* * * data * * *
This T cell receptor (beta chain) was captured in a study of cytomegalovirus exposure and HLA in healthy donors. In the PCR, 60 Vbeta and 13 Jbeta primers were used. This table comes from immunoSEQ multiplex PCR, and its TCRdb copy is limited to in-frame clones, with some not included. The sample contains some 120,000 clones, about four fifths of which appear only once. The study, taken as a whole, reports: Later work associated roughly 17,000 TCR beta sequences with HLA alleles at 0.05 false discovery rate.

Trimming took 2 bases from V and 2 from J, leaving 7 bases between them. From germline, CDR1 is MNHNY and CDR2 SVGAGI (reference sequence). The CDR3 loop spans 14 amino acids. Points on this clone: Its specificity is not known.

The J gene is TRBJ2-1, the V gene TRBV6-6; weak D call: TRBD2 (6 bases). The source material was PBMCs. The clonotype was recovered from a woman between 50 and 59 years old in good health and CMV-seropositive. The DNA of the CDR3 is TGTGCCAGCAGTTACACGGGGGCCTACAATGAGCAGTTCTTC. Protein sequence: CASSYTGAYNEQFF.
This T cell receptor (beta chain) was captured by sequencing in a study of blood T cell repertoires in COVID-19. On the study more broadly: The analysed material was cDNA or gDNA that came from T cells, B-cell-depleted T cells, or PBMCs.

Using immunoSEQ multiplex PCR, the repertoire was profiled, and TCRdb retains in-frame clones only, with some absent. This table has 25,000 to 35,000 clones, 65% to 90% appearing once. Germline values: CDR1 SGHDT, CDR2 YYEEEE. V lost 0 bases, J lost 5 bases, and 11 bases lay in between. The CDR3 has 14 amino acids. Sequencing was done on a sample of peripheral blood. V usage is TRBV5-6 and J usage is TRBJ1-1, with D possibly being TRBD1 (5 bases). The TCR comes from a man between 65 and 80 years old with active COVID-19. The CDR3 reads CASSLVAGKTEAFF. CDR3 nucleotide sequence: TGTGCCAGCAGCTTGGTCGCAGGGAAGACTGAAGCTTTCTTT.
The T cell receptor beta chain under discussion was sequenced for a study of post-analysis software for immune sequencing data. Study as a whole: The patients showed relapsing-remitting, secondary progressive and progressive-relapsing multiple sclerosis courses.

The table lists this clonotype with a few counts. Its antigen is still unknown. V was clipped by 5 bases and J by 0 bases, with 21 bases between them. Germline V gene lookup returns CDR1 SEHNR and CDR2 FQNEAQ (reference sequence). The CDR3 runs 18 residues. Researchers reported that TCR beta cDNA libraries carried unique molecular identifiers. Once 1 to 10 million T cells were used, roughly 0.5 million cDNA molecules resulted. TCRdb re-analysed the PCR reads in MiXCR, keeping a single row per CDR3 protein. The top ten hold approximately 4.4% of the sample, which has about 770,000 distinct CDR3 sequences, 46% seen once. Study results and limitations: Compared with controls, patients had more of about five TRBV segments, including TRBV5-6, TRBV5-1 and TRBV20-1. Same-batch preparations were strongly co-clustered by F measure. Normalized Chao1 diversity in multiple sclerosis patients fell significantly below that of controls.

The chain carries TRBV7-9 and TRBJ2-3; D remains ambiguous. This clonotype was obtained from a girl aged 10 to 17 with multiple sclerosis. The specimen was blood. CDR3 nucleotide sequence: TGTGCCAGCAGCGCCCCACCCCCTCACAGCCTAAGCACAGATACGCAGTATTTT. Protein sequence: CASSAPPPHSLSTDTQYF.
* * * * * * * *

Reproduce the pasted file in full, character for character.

This T cell receptor (beta chain) was captured in a study of cytomegalovirus exposure and HLA in healthy donors. In the PCR, 60 Vbeta and 13 Jbeta primers were used. This table comes from immunoSEQ multiplex PCR, and its TCRdb copy is limited to in-frame clones, with some not included. The sample contains some 120,000 clones, about four fifths of which appear only once. The study, taken as a whole, reports: Later work associated roughly 17,000 TCR beta sequences with HLA alleles at 0.05 false discovery rate.

Trimming took 2 bases from V and 2 from J, leaving 7 bases between them. From germline, CDR1 is MNHNY and CDR2 SVGAGI (reference sequence). The CDR3 loop spans 14 amino acids. Points on this clone: Its specificity is not known.

The J gene is TRBJ2-1, the V gene TRBV6-6; weak D call: TRBD2 (6 bases). The source material was PBMCs. The clonotype was recovered from a woman between 50 and 59 years old in good health and CMV-seropositive. The DNA of the CDR3 is TGTGCCAGCAGTTACACGGGGGCCTACAATGAGCAGTTCTTC. Protein sequence: CASSYTGAYNEQFF.
This T cell receptor (beta chain) was captured by sequencing in a study of blood T cell repertoires in COVID-19. On the study more broadly: The analysed material was cDNA or gDNA that came from T cells, B-cell-depleted T cells, or PBMCs.

Using immunoSEQ multiplex PCR, the repertoire was profiled, and TCRdb retains in-frame clones only, with some absent. This table has 25,000 to 35,000 clones, 65% to 90% appearing once. Germline values: CDR1 SGHDT, CDR2 YYEEEE. V lost 0 bases, J lost 5 bases, and 11 bases lay in between. The CDR3 has 14 amino acids. Sequencing was done on a sample of peripheral blood. V usage is TRBV5-6 and J usage is TRBJ1-1, with D possibly being TRBD1 (5 bases). The TCR comes from a man between 65 and 80 years old with active COVID-19. The CDR3 reads CASSLVAGKTEAFF. CDR3 nucleotide sequence: TGTGCCAGCAGCTTGGTCGCAGGGAAGACTGAAGCTTTCTTT.
The T cell receptor beta chain under discussion was sequenced for a study of post-analysis software for immune sequencing data. Study as a whole: The patients showed relapsing-remitting, secondary progressive and progressive-relapsing multiple sclerosis courses.

The table lists this clonotype with a few counts. Its antigen is still unknown. V was clipped by 5 bases and J by 0 bases, with 21 bases between them. Germline V gene lookup returns CDR1 SEHNR and CDR2 FQNEAQ (reference sequence). The CDR3 runs 18 residues. Researchers reported that TCR beta cDNA libraries carried unique molecular identifiers. Once 1 to 10 million T cells were used, roughly 0.5 million cDNA molecules resulted. TCRdb re-analysed the PCR reads in MiXCR, keeping a single row per CDR3 protein. The top ten hold approximately 4.4% of the sample, which has about 770,000 distinct CDR3 sequences, 46% seen once. Study results and limitations: Compared with controls, patients had more of about five TRBV segments, including TRBV5-6, TRBV5-1 and TRBV20-1. Same-batch preparations were strongly co-clustered by F measure. Normalized Chao1 diversity in multiple sclerosis patients fell significantly below that of controls.

The chain carries TRBV7-9 and TRBJ2-3; D remains ambiguous. This clonotype was obtained from a girl aged 10 to 17 with multiple sclerosis. The specimen was blood. CDR3 nucleotide sequence: TGTGCCAGCAGCGCCCCACCCCCTCACAGCCTAAGCACAGATACGCAGTATTTT. Protein sequence: CASSAPPPHSLSTDTQYF.